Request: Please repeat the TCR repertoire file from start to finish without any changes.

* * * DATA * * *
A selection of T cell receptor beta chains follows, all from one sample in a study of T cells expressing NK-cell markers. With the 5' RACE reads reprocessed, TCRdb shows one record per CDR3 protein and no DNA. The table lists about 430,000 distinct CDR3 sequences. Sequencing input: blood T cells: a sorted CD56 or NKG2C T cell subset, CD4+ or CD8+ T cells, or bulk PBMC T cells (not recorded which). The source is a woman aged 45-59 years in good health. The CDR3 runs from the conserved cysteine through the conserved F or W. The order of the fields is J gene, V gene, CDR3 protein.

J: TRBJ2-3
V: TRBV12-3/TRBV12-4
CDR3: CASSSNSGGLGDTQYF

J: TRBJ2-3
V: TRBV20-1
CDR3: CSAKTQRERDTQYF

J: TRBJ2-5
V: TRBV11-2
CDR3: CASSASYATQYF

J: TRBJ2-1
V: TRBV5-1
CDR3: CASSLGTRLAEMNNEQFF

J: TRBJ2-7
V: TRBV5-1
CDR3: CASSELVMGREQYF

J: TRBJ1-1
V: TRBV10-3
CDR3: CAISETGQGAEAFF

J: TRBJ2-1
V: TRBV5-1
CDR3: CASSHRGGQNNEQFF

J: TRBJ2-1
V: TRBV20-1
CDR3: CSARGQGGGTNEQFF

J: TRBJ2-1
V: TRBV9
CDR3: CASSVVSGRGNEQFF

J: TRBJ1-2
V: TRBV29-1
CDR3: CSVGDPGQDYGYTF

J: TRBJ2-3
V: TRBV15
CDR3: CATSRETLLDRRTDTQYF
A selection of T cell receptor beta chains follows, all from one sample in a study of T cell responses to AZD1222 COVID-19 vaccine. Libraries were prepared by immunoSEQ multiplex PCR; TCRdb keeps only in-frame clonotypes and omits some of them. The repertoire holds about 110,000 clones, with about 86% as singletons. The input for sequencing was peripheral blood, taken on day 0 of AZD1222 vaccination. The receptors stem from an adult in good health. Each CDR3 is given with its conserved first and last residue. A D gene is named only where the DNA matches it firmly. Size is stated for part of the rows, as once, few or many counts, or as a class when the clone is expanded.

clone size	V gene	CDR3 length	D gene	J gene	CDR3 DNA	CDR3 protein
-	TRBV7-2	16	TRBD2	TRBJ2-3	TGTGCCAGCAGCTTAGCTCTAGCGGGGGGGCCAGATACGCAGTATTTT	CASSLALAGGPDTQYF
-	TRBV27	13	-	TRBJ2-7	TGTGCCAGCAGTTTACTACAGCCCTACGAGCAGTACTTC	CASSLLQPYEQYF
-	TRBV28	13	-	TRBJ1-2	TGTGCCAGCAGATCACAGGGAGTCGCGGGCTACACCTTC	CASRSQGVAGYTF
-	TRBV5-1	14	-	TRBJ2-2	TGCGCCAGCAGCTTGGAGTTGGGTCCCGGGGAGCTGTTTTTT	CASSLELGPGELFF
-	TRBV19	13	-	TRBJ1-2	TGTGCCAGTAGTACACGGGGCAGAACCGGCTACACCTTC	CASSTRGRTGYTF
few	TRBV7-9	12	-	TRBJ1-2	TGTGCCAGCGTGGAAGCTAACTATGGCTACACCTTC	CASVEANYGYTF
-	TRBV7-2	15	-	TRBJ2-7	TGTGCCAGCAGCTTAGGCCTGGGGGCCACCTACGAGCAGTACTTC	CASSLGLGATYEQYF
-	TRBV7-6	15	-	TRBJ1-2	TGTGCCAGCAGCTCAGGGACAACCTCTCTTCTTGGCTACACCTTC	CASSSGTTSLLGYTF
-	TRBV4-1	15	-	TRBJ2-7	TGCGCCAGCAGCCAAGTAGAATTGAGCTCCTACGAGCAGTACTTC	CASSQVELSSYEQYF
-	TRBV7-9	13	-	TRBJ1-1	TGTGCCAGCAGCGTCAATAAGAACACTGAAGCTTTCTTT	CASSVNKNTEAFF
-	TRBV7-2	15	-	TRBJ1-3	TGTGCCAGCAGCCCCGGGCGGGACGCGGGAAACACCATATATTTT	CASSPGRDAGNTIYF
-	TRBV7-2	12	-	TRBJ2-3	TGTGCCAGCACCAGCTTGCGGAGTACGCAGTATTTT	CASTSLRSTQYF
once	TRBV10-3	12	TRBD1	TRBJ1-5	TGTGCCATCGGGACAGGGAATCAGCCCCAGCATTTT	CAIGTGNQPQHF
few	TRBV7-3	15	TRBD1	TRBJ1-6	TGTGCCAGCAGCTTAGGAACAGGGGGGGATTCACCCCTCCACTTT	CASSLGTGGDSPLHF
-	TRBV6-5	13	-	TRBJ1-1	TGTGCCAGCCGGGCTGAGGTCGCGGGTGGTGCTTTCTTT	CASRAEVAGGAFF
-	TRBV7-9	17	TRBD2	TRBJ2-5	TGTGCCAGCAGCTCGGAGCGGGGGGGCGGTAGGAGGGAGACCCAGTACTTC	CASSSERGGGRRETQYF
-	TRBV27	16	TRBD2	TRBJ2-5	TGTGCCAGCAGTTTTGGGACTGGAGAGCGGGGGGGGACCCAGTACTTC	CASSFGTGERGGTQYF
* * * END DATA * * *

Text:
A selection of T cell receptor beta chains follows, all from one sample in a study of T cells expressing NK-cell markers. With the 5' RACE reads reprocessed, TCRdb shows one record per CDR3 protein and no DNA. The table lists about 430,000 distinct CDR3 sequences. Sequencing input: blood T cells: a sorted CD56 or NKG2C T cell subset, CD4+ or CD8+ T cells, or bulk PBMC T cells (not recorded which). The source is a woman aged 45-59 years in good health. The CDR3 runs from the conserved cysteine through the conserved F or W. The order of the fields is J gene, V gene, CDR3 protein.

J: TRBJ2-3
V: TRBV12-3/TRBV12-4
CDR3: CASSSNSGGLGDTQYF

J: TRBJ2-3
V: TRBV20-1
CDR3: CSAKTQRERDTQYF

J: TRBJ2-5
V: TRBV11-2
CDR3: CASSASYATQYF

J: TRBJ2-1
V: TRBV5-1
CDR3: CASSLGTRLAEMNNEQFF

J: TRBJ2-7
V: TRBV5-1
CDR3: CASSELVMGREQYF

J: TRBJ1-1
V: TRBV10-3
CDR3: CAISETGQGAEAFF

J: TRBJ2-1
V: TRBV5-1
CDR3: CASSHRGGQNNEQFF

J: TRBJ2-1
V: TRBV20-1
CDR3: CSARGQGGGTNEQFF

J: TRBJ2-1
V: TRBV9
CDR3: CASSVVSGRGNEQFF

J: TRBJ1-2
V: TRBV29-1
CDR3: CSVGDPGQDYGYTF

J: TRBJ2-3
V: TRBV15
CDR3: CATSRETLLDRRTDTQYF
A selection of T cell receptor beta chains follows, all from one sample in a study of T cell responses to AZD1222 COVID-19 vaccine. Libraries were prepared by immunoSEQ multiplex PCR; TCRdb keeps only in-frame clonotypes and omits some of them. The repertoire holds about 110,000 clones, with about 86% as singletons. The input for sequencing was peripheral blood, taken on day 0 of AZD1222 vaccination. The receptors stem from an adult in good health. Each CDR3 is given with its conserved first and last residue. A D gene is named only where the DNA matches it firmly. Size is stated for part of the rows, as once, few or many counts, or as a class when the clone is expanded.

clone size	V gene	CDR3 length	D gene	J gene	CDR3 DNA	CDR3 protein
-	TRBV7-2	16	TRBD2	TRBJ2-3	TGTGCCAGCAGCTTAGCTCTAGCGGGGGGGCCAGATACGCAGTATTTT	CASSLALAGGPDTQYF
-	TRBV27	13	-	TRBJ2-7	TGTGCCAGCAGTTTACTACAGCCCTACGAGCAGTACTTC	CASSLLQPYEQYF
-	TRBV28	13	-	TRBJ1-2	TGTGCCAGCAGATCACAGGGAGTCGCGGGCTACACCTTC	CASRSQGVAGYTF
-	TRBV5-1	14	-	TRBJ2-2	TGCGCCAGCAGCTTGGAGTTGGGTCCCGGGGAGCTGTTTTTT	CASSLELGPGELFF
-	TRBV19	13	-	TRBJ1-2	TGTGCCAGTAGTACACGGGGCAGAACCGGCTACACCTTC	CASSTRGRTGYTF
few	TRBV7-9	12	-	TRBJ1-2	TGTGCCAGCGTGGAAGCTAACTATGGCTACACCTTC	CASVEANYGYTF
-	TRBV7-2	15	-	TRBJ2-7	TGTGCCAGCAGCTTAGGCCTGGGGGCCACCTACGAGCAGTACTTC	CASSLGLGATYEQYF
-	TRBV7-6	15	-	TRBJ1-2	TGTGCCAGCAGCTCAGGGACAACCTCTCTTCTTGGCTACACCTTC	CASSSGTTSLLGYTF
-	TRBV4-1	15	-	TRBJ2-7	TGCGCCAGCAGCCAAGTAGAATTGAGCTCCTACGAGCAGTACTTC	CASSQVELSSYEQYF
-	TRBV7-9	13	-	TRBJ1-1	TGTGCCAGCAGCGTCAATAAGAACACTGAAGCTTTCTTT	CASSVNKNTEAFF
-	TRBV7-2	15	-	TRBJ1-3	TGTGCCAGCAGCCCCGGGCGGGACGCGGGAAACACCATATATTTT	CASSPGRDAGNTIYF
-	TRBV7-2	12	-	TRBJ2-3	TGTGCCAGCACCAGCTTGCGGAGTACGCAGTATTTT	CASTSLRSTQYF
once	TRBV10-3	12	TRBD1	TRBJ1-5	TGTGCCATCGGGACAGGGAATCAGCCCCAGCATTTT	CAIGTGNQPQHF
few	TRBV7-3	15	TRBD1	TRBJ1-6	TGTGCCAGCAGCTTAGGAACAGGGGGGGATTCACCCCTCCACTTT	CASSLGTGGDSPLHF
-	TRBV6-5	13	-	TRBJ1-1	TGTGCCAGCCGGGCTGAGGTCGCGGGTGGTGCTTTCTTT	CASRAEVAGGAFF
-	TRBV7-9	17	TRBD2	TRBJ2-5	TGTGCCAGCAGCTCGGAGCGGGGGGGCGGTAGGAGGGAGACCCAGTACTTC	CASSSERGGGRRETQYF
-	TRBV27	16	TRBD2	TRBJ2-5	TGTGCCAGCAGTTTTGGGACTGGAGAGCGGGGGGGGACCCAGTACTTC	CASSFGTGERGGTQYF